Anvil 55 is secured to the frame of folder section 12 by bolts 57 and includes a plurality (two in the preferred embodiment) of pneumatic, pancake-type cylinders 58, each of which includes a threaded piston rod 59 projecting therefrom. Slotted anvil blade 60 is secured to the piston rods, blade 60 including a longitudinal air manifold 63 and a plurality of passageways 62 extending from the manifold to the tip. A compressed air inlet port 64 is coupled to manifold 63 and to a source of compressed air (not shown). The slots 61 are provided in anvil 55 to allow the anvil tip to pass through ropes 33 when the anvil is extended.
From FIG. 3 it will be appreciated that when the piston rods 59 are extended, the tip of anvil 55 will approach the nip between rollers 40 and 48. It will further be appreciated that when the anvil is extended, it will initially crease the bag passing thereby, and that as air is expelled through the passageways 62, the air blast will assist in pushing the bags into the overspeed nip between rollers 40 and 48.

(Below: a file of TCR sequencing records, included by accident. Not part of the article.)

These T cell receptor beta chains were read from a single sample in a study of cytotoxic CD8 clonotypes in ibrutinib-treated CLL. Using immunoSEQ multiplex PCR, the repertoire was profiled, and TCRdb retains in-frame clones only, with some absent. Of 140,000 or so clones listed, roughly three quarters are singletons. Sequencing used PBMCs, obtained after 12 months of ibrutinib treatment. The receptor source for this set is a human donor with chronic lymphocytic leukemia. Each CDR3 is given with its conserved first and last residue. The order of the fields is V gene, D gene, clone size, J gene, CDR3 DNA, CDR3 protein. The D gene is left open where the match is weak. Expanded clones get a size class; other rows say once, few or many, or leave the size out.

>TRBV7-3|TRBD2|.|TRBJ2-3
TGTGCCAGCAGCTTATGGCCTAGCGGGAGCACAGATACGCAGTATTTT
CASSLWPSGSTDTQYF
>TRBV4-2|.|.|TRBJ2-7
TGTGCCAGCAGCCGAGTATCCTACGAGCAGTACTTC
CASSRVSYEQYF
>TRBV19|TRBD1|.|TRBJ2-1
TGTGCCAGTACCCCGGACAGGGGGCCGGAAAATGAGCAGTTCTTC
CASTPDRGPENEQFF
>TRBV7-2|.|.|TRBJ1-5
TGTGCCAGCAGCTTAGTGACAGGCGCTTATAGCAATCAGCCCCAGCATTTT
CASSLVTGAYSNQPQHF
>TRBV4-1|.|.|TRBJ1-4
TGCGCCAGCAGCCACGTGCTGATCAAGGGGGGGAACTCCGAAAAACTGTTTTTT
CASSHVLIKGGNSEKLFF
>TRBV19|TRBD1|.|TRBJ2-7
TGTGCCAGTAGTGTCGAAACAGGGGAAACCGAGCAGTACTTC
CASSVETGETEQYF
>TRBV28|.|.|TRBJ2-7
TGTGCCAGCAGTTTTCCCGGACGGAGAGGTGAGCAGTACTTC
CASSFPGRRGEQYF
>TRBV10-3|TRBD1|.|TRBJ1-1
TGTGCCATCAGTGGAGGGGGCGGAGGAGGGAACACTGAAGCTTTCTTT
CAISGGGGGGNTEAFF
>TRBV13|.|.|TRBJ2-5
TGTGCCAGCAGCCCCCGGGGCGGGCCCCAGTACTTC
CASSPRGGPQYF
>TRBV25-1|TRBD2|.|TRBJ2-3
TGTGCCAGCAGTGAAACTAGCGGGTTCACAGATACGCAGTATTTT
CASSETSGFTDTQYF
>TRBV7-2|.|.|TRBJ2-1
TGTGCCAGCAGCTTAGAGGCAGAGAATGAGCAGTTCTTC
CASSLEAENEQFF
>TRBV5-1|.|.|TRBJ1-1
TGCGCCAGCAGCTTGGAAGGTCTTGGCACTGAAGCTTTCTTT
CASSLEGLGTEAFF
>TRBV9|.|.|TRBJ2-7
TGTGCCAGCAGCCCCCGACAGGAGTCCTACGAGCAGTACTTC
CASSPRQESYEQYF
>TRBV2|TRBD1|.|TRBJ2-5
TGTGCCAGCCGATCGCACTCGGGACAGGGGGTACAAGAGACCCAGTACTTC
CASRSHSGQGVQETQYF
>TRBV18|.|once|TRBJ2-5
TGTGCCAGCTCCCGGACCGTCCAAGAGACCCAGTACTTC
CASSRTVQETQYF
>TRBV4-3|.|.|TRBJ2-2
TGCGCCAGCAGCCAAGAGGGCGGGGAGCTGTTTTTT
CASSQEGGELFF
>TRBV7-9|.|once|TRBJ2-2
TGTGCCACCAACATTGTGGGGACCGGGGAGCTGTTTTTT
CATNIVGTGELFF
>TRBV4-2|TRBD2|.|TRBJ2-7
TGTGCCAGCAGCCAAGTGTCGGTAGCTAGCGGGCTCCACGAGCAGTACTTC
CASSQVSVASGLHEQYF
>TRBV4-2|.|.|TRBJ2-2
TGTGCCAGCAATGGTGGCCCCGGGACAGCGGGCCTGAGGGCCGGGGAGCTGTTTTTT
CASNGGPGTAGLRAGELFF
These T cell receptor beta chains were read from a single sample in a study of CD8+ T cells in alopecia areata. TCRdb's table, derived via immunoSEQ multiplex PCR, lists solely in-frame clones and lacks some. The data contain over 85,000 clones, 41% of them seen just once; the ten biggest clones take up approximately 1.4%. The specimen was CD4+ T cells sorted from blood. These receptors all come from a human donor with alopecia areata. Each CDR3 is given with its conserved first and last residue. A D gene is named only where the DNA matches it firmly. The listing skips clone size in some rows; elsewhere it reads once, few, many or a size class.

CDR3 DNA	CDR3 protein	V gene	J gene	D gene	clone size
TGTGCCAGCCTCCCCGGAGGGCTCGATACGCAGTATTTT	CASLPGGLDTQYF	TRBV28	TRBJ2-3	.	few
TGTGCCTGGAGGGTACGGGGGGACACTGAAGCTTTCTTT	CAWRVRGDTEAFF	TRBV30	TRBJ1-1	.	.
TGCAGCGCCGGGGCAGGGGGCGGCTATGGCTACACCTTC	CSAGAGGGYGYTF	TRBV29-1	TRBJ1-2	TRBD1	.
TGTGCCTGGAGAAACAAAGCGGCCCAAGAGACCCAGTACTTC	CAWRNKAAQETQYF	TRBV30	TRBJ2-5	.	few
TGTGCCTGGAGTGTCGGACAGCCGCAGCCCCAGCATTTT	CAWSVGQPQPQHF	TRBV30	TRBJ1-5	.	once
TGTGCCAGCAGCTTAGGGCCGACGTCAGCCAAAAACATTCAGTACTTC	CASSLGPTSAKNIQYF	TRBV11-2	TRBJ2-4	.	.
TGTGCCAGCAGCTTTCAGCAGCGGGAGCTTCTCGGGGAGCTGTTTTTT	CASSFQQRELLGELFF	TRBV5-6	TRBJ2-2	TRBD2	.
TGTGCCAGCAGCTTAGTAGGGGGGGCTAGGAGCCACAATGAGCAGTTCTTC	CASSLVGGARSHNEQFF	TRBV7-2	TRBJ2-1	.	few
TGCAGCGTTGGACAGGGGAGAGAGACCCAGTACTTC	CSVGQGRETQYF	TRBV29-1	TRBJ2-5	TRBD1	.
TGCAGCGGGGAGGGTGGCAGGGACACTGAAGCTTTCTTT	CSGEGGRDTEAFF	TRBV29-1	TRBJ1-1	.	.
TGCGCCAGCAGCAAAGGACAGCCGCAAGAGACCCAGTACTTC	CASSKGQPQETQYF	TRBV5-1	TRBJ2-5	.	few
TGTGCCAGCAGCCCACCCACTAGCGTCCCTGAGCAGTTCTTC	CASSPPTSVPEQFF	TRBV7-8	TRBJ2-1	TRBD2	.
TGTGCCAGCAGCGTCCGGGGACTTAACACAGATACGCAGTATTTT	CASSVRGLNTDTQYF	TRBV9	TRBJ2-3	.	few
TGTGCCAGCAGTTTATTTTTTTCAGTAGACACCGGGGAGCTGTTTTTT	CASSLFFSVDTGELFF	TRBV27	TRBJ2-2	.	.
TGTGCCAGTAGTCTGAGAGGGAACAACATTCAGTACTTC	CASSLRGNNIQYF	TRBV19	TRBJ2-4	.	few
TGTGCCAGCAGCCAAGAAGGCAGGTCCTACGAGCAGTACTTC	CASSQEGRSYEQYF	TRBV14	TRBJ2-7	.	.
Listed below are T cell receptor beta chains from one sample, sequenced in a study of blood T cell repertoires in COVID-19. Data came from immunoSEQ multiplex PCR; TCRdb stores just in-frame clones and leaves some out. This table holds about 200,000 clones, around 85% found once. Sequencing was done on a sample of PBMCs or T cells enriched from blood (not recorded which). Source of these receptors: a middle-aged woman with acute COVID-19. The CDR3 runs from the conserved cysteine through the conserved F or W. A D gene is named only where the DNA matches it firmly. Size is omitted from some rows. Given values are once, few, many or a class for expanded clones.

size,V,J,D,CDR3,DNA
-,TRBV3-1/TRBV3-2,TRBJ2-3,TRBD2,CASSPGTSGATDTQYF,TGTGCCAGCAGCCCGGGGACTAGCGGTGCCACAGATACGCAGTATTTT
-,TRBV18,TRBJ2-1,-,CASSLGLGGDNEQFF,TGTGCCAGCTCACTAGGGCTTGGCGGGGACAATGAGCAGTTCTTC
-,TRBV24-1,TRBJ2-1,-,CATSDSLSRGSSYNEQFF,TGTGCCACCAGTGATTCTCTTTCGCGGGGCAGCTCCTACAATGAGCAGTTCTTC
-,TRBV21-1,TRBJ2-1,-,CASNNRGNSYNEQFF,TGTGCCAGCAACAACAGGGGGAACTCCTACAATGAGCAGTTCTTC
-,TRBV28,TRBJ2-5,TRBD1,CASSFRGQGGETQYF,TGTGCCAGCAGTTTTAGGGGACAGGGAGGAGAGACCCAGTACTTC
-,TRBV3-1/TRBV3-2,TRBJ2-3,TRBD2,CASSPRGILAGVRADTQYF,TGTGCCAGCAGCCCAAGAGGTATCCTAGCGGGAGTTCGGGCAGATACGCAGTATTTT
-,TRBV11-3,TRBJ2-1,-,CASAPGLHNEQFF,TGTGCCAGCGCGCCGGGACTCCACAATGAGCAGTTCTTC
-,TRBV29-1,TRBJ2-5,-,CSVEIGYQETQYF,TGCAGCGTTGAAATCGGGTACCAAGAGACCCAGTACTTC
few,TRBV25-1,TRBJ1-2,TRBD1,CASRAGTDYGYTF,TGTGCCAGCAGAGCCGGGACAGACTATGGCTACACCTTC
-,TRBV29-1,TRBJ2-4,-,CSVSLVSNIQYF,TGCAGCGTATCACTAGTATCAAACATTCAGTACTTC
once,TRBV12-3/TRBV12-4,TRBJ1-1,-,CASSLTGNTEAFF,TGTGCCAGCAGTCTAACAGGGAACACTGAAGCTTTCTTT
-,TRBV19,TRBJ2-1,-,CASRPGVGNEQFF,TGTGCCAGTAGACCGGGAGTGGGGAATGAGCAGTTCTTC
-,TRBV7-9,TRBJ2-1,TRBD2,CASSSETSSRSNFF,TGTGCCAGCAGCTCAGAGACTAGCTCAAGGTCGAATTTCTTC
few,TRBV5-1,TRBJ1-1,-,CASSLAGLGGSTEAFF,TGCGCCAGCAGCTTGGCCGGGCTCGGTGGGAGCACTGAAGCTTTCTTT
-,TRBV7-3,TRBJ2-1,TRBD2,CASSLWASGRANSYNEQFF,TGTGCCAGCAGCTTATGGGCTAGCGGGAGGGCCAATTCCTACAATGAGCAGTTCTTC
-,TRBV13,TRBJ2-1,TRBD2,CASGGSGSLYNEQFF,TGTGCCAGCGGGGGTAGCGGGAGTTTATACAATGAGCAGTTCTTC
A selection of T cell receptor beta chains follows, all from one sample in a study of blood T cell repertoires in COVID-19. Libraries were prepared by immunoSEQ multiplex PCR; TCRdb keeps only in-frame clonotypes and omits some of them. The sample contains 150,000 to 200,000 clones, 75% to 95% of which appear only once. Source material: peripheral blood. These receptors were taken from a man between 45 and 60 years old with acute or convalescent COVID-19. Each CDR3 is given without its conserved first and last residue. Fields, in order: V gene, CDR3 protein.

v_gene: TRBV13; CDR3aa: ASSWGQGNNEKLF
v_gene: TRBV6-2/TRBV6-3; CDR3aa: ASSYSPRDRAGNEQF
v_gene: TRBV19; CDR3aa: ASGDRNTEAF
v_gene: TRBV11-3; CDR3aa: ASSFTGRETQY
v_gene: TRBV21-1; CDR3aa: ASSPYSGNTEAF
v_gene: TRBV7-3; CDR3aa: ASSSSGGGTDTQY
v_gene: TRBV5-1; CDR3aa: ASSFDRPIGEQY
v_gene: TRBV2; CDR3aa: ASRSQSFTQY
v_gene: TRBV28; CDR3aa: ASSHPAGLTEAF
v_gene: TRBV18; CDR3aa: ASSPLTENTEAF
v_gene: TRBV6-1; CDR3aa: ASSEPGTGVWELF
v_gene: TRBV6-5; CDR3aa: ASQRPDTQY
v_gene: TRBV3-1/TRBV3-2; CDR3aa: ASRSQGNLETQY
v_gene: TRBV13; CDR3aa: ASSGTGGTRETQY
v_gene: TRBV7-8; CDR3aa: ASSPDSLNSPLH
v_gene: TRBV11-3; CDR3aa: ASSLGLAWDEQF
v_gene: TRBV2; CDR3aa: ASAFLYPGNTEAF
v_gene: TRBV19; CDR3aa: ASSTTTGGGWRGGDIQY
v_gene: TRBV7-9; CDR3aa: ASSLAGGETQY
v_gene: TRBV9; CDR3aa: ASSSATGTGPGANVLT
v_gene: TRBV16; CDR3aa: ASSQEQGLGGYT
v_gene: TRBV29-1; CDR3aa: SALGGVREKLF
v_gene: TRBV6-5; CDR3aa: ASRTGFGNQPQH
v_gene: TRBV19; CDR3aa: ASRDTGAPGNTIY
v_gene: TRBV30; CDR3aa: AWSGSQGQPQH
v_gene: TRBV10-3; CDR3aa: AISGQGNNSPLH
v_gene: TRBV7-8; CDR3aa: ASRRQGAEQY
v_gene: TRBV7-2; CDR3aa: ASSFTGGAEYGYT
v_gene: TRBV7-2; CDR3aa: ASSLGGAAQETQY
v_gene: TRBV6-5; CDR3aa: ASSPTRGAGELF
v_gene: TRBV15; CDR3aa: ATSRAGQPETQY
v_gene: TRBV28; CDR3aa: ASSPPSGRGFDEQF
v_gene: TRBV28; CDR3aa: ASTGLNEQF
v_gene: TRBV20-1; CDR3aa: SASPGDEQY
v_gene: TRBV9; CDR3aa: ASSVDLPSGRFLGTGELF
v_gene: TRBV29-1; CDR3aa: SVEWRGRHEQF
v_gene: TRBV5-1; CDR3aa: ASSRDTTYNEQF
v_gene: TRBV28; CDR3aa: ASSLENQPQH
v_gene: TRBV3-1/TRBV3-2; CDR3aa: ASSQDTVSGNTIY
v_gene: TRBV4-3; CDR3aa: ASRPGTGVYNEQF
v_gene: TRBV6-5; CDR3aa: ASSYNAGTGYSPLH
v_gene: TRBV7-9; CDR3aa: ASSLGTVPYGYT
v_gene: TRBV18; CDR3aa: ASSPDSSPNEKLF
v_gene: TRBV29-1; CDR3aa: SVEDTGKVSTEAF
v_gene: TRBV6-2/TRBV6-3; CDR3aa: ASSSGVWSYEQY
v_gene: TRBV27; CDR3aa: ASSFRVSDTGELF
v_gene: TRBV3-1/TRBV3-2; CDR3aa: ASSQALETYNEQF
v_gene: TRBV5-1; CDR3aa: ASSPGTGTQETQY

By further examination of FIG. 1 and FIG. 3, it will be seen that at the time a fold is formed by the anvil 55, the leading edge of a bag has passed by the anvil and nip roll section. When the crease and fold is formed, the transversely folded bag will be led into the downstream section of folder section 12 by the crease and will be followed by a longitudinally folded portion being drawn back up from the conveyor path established between ropes 44 and 33 and by the longitudinally folded portion approaching the anvil and nip roll section from the vicinity of the rollers 31 and 36. In actual practice the anvil extends about three-fourth inch to provide the desired creasing and air injection feature of the present invention.